From School Library Journal
PreSchool-Grade 2—As her tired parents lead their prancing little girl off to bed, all three become transformed into royal personages via the hall mirror. What follows is a fantasy bedtime routine in which the little princess, home from the ball, climbs the palace stairs and enters her royal bed chamber where "a frothy glass of milk with chocolate cream éclairs" await her. A servant draws her royal bath, ladies-in-waiting sing a lullaby, and there's a bedtime story, too. Most magical of all, the two royals who attend the princess become parents again, just in time for a good-night kiss. "Every...shade of pink—/mauve and peach and rose," the princess's favorites, predominate in Small's humorous watercolor and crayon cartoon spreads. The family dog rolls its eyes as the little girl begins her routine. She bathes in a swan-shaped tub and sleeps in a vast room complete with an ornate, canopied bed. The child is all motion and delight as she savors her many amenities. The rhyming text is brief and will be more thoroughly enjoyed by youngsters who have some knowledge of fairy tales. The princess polishes her glass slippers and kisses her frog, Prince, while her dad searches under the mattress for peas. This is a good choice for parents seeking a bedtime story for their aspiring princesses. Karma Wilson's Princess Me
(S & S, 2007) can add even more royal pleasure.—Marianne Saccardi, formerly at Norwalk Community College, CT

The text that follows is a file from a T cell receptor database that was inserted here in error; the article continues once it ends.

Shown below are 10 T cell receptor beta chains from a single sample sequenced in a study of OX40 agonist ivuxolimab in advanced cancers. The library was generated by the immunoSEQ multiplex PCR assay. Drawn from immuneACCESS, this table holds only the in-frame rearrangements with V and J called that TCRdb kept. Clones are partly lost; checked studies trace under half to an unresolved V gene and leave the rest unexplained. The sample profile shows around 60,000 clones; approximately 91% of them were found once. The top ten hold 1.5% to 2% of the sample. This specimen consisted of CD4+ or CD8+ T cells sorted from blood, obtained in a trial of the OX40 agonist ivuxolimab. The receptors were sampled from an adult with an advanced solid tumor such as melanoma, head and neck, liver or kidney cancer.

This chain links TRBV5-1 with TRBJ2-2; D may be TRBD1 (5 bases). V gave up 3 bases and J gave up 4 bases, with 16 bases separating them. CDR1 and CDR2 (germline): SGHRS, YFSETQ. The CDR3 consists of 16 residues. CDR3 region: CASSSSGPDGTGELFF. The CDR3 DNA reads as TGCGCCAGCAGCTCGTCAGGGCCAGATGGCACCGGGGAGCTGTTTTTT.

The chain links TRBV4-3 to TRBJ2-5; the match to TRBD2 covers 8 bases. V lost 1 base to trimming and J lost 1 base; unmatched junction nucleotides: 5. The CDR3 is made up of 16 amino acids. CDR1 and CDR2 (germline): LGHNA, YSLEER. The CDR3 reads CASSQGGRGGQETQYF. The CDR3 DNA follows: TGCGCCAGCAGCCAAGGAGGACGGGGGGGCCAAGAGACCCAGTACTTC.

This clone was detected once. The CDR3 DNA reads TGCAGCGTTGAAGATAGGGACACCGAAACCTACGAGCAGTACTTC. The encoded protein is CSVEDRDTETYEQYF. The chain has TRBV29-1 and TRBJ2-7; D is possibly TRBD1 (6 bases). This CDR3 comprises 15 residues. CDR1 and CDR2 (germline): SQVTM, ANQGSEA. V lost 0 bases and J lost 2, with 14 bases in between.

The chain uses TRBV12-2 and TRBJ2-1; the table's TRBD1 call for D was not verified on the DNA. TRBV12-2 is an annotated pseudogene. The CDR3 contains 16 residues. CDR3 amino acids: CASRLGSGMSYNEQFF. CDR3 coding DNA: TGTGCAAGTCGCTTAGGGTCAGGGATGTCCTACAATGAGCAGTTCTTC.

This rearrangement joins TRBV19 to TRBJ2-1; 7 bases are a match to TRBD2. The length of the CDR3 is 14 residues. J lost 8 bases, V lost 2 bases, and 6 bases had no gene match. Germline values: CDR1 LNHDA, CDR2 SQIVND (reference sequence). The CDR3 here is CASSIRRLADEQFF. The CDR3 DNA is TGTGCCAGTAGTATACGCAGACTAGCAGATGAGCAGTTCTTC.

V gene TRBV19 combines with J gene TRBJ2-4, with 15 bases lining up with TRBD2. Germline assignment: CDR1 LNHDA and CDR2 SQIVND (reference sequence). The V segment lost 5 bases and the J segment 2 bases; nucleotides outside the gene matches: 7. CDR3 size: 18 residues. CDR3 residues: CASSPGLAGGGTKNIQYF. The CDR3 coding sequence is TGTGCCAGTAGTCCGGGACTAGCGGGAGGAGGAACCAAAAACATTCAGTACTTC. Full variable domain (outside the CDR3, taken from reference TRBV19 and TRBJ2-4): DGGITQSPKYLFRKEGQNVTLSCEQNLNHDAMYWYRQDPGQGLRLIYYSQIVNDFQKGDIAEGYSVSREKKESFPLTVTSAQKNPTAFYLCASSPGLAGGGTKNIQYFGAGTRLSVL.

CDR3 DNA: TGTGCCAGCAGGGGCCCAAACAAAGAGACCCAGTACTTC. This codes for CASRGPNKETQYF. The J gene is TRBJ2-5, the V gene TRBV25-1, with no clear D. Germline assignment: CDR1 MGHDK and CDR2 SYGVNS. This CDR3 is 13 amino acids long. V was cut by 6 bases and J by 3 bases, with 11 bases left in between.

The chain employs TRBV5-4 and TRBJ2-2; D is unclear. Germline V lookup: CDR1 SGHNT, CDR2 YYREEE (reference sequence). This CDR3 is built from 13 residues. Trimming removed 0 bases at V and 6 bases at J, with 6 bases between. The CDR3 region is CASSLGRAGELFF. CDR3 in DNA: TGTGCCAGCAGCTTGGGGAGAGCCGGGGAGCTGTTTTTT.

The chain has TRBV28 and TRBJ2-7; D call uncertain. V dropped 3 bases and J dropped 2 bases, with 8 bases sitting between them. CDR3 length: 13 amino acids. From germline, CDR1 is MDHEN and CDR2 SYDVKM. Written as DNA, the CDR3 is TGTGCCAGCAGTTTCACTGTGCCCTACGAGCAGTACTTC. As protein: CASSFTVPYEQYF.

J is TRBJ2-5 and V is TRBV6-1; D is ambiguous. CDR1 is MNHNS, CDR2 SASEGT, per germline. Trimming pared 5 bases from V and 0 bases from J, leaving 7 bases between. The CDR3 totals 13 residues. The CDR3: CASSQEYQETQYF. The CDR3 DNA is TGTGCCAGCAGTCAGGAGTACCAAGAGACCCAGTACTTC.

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About the Author
Naomi Howland is the author and illustrator of several children's books, including ABCDrive!; Latkes, Latkes, Good to Eat; and The Matzah Man. A painter and printmaker, she earned a BFA in photography from the School of Visual Arts in New York. Naomi raised two princesses and one prince in Claremont, California.
David Small is the illustrator of more than forty picture books. His drawings have appeared regularly in the New Yorker and the New York Times, and his books have been translated into several languages and made into animated films and musicals. David won a Caldecott Honor and the Christopher Medal for The Gardener, written by his wife, Sarah Stewart, and the Caldecott Medal for So You Want to be President? by Judith St. George. David and Sarah make their home in an 1833 manor house on a bend of the St. Joseph River in southwest Michigan.